Zinc Extends Best Rally in Seven Years Amid Tightening SupplyBy and
Orders to withdraw metal climb to highest since February
Chinese factory data show improving economy, helping metals
Zinc advanced after posting its longest string of monthly gains in seven years amid signs that production will trail demand.
Orders to withdraw the metal from warehouses tracked by the London Metal Exchange rose to the highest since February. Glencore Plc, one of the biggest commodity traders, said it expects tighter supply for zinc. Reports Thursday showed China’s official factory gauge matched a post-2012 high, while U.S. manufacturing expanded in November at the fastest pace in five months.
Zinc, used to galvanize steel, has climbed 70 percent this year, beating the other raw materials on the Bloomberg Commodity Index, as investors price in shrinking global supply after mines shut. Production will continue to trail consumption through 2018, according to Bloomberg Intelligence analysts Kenneth Hoffman and Zhuo Zhang.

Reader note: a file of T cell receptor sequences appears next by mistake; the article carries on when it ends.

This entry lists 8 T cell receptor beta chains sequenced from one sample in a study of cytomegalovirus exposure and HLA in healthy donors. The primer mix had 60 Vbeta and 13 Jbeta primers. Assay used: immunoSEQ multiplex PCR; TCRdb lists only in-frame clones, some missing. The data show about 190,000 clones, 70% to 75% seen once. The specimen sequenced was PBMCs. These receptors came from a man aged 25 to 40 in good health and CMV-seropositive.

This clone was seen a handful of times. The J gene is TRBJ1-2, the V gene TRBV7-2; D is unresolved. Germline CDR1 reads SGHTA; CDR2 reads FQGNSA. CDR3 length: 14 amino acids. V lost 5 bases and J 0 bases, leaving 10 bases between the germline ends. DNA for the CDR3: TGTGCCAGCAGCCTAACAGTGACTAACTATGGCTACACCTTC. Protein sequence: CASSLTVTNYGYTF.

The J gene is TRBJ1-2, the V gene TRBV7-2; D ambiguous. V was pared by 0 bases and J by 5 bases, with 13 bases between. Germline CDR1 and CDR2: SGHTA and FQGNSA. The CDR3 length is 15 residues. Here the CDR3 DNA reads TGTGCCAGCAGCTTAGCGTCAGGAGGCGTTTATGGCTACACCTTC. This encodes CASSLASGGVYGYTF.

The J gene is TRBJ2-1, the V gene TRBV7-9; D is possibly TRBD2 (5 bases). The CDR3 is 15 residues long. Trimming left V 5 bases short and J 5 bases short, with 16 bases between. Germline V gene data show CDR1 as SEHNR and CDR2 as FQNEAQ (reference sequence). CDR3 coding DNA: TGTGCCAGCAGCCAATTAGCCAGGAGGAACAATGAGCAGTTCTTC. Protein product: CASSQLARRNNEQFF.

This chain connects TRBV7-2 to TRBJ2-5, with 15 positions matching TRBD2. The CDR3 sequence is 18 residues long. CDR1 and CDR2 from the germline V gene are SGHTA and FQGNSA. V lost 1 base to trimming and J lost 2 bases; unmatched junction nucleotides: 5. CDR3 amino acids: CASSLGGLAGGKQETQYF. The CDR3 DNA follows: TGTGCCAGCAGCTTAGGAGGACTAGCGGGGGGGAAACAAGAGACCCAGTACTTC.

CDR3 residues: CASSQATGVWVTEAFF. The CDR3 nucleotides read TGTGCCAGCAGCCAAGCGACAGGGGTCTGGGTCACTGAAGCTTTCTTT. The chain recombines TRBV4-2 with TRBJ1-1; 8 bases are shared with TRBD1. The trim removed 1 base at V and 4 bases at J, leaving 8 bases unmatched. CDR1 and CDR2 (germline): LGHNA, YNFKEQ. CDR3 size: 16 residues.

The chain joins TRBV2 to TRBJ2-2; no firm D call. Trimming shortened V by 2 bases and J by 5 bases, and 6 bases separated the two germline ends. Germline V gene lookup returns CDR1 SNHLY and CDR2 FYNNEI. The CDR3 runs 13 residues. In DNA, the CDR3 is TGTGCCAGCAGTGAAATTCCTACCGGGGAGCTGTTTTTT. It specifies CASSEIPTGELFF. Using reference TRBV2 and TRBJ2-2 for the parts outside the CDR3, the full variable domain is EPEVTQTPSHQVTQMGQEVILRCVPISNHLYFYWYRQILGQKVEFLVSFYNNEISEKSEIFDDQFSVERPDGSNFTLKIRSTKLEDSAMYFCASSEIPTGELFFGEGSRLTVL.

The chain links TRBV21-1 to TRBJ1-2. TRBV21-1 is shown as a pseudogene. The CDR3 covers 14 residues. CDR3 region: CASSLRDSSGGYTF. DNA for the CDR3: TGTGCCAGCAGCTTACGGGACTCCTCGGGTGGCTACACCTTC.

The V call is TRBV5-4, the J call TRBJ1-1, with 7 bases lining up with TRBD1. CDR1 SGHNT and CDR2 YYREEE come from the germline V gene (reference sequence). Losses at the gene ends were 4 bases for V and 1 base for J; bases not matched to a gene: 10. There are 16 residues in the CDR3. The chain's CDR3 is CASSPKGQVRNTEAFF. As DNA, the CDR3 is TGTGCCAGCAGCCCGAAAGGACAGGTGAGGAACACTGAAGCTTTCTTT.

“You don’t see speculators in zinc, it’s reacting more to physical demand,” George Gero, a managing director at RBC Wealth Management in New York, said in a telephone interview. “The increase in canceled warrants is a sign of physical demand.”
- Zinc for delivery in three months climbed 1 percent to $2,728 a metric ton at 5:52 p.m. on the LME. Prices climbed 9.8 percent last month, the steepest advance since April 2015.
- Copper fell as much as 3.4 percent in London after surging 20 percent in November, its best month in a decade.
- Aluminum, nickel and lead also fell on Thursday, while tin gained.
Some investors who piled into last month’s metals rally are locking in some of their gains on the view that the surge driven by speculation of rising U.S. and Chinese demand moved too fast, Herwig Schmidt, a London-based analyst at Triland Metals Ltd., said by phone.
“Now, we face a reality check,” he said.
— With assistance by Martin Ritchie, and Winnie Zhu